The 1921 census occupies 1.6 linear kilometres of shelving, holding details of just under 38 million people living in England & Wales in June 1921. The increase in population since 1911 was approximately 1.8 million, showing the impact of the First World War as this was only half the increase from 1901 to 1911, and proportionally the lowest increase recorded since the first census in 1801.
It comprises two sets of records:
Approximately 8.5 million householder questionnaires – or schedules (RG 15) held in 28,152 volumes, each comprising about 300 schedules. Each schedule is completed by each householder, and is in the householder’s writing (some appear to have been completed by other members of the family).
1,992 volumes of Plans of Division (RG 114).Each Plan of Division is a standard 32 page booklet in which local registrars recorded how their registration subdistrict would be divided up into enumeration districts for the census. In urban areas they list which streets are in which enumeration districts, and even which particular range of house numbers from a street fall into a given enumeration district. In rural areas it will indicate which hamlets and outlying farms were included in a particular enumeration district. Enumeration districts were designed so as possible such that a single enumerator could visit all the properties on census day to collect the schedules after completion.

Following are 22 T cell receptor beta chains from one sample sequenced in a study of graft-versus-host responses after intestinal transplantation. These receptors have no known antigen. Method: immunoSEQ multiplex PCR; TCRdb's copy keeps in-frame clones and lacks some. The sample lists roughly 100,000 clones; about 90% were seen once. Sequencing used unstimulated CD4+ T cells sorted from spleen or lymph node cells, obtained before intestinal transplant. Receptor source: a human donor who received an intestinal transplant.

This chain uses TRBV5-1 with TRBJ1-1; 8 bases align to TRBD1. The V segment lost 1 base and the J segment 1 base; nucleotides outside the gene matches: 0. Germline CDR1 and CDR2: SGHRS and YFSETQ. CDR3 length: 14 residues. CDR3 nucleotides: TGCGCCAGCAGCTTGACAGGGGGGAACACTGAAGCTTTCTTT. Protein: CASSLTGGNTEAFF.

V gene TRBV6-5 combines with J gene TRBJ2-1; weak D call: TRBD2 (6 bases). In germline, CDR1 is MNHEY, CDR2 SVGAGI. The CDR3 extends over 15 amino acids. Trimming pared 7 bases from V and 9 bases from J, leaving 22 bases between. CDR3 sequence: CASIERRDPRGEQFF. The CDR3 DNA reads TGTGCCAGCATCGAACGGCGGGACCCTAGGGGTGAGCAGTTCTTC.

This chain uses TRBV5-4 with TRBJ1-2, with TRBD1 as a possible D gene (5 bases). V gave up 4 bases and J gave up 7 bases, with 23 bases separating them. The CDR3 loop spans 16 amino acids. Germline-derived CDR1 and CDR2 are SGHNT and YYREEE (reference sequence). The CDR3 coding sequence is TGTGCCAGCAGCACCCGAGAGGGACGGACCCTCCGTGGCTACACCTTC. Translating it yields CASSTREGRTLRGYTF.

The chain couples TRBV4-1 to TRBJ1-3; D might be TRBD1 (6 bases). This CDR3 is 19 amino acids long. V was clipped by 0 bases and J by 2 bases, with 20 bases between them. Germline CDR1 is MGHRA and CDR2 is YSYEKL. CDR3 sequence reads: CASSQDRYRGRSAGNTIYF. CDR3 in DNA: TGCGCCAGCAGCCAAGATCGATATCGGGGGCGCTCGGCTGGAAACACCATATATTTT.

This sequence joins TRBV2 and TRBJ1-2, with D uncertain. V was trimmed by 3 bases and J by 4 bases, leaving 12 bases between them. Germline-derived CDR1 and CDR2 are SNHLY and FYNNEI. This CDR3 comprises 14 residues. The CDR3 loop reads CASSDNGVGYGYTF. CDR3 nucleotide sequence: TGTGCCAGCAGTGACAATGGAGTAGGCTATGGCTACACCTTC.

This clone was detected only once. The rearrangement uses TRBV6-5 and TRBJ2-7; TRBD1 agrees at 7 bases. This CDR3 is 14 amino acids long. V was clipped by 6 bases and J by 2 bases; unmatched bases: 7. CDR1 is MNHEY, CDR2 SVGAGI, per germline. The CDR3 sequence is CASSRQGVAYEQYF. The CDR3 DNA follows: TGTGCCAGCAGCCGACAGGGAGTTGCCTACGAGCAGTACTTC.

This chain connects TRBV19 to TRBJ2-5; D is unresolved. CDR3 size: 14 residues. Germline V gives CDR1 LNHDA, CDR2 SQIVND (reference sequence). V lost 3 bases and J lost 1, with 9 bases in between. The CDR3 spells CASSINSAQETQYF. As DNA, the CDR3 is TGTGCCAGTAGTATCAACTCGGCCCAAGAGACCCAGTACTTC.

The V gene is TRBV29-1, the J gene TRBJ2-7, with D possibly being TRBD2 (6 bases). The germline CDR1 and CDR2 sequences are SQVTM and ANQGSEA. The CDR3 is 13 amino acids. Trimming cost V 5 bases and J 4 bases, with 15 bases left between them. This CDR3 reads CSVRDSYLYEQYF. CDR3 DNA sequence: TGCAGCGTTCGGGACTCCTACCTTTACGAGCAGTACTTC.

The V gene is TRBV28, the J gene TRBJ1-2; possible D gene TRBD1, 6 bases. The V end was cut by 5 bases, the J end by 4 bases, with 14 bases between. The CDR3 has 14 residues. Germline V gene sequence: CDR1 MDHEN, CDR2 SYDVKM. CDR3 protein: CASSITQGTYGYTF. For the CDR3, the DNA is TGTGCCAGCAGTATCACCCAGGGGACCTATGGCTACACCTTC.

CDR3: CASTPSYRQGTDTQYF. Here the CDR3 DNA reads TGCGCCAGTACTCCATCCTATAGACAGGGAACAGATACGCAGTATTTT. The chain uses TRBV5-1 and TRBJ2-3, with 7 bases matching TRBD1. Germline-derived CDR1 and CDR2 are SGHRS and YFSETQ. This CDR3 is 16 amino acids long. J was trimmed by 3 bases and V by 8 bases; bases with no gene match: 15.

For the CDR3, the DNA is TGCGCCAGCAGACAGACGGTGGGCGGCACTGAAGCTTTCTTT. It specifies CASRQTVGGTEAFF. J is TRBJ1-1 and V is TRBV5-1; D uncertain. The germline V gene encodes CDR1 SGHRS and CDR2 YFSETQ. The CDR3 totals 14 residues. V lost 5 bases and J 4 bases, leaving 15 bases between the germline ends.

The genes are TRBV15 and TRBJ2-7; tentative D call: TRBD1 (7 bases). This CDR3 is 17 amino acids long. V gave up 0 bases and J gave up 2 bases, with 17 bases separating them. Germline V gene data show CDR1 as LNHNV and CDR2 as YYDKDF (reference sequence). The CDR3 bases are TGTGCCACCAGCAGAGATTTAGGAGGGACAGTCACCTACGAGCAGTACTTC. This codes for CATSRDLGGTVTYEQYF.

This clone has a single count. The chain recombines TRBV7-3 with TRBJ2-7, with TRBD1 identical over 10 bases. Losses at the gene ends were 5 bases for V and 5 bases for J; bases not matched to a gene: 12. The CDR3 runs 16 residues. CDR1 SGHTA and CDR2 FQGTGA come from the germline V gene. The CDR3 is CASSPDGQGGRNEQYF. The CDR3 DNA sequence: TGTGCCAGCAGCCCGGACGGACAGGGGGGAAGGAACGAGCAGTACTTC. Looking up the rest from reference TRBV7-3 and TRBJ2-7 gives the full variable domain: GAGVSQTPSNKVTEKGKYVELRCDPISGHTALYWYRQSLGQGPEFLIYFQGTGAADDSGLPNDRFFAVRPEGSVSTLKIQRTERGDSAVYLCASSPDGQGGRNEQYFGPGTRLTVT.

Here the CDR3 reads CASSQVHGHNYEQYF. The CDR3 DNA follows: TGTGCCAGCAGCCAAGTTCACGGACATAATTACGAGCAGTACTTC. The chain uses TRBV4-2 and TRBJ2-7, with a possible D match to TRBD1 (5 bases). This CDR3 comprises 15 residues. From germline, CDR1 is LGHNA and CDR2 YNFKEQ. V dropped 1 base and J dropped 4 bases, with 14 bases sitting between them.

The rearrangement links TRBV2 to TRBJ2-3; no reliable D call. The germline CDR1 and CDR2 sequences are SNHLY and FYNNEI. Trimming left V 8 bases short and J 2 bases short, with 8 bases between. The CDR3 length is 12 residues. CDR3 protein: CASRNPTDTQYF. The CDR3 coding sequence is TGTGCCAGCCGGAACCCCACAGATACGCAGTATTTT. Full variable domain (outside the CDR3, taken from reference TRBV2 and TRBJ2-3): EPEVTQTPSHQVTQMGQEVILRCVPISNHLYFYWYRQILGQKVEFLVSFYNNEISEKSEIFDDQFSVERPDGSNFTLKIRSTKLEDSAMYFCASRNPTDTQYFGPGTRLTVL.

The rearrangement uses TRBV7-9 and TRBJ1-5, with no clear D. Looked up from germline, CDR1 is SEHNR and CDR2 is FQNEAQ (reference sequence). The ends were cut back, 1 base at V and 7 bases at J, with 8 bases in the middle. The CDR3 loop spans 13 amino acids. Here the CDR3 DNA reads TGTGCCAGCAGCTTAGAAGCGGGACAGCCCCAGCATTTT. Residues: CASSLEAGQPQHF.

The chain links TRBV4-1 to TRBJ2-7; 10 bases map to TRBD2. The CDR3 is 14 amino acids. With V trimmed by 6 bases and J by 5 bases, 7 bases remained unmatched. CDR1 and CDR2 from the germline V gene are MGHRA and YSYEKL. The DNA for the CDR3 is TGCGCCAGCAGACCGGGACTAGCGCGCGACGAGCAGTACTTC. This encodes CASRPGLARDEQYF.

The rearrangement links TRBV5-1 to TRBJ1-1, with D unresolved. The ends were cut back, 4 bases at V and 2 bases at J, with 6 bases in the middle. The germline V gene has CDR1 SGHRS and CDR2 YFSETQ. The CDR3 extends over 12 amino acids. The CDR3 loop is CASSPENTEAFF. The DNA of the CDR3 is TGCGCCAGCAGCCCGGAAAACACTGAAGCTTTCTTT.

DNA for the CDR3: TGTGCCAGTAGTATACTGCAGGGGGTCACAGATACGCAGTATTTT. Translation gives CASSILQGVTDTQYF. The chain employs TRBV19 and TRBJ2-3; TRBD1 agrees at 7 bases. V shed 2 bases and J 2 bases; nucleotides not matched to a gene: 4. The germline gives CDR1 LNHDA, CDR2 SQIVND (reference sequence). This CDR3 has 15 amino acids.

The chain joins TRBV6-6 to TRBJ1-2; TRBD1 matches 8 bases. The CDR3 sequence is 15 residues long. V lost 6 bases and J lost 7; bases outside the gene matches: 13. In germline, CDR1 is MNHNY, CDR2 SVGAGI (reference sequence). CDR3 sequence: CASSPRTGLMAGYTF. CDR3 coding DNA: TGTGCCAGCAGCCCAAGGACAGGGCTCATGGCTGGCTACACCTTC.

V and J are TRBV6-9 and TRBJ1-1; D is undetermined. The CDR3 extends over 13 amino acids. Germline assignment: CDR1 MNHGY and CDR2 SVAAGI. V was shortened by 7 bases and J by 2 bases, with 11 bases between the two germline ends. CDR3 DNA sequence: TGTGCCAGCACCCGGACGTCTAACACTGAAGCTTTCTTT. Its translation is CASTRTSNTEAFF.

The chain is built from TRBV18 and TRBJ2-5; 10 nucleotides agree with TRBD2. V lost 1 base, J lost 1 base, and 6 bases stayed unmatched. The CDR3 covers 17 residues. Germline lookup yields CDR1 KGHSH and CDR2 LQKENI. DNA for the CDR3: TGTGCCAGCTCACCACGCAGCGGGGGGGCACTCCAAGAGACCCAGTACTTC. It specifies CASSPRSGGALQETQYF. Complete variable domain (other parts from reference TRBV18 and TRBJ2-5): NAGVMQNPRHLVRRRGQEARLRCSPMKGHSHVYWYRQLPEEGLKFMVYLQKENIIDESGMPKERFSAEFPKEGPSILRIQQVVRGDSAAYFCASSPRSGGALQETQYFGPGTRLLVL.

The newly digitised version of the census will:
Enable people to easily search the census records online from the comfort of their own home
take up 200 terabytes of computer storage using our preferred image format of JPEG2000, to store these images as TIFF files would take around 1.4 petabytes of storage.
constitute more than 20 million colour images - a 25 per cent increase on the 1911 census.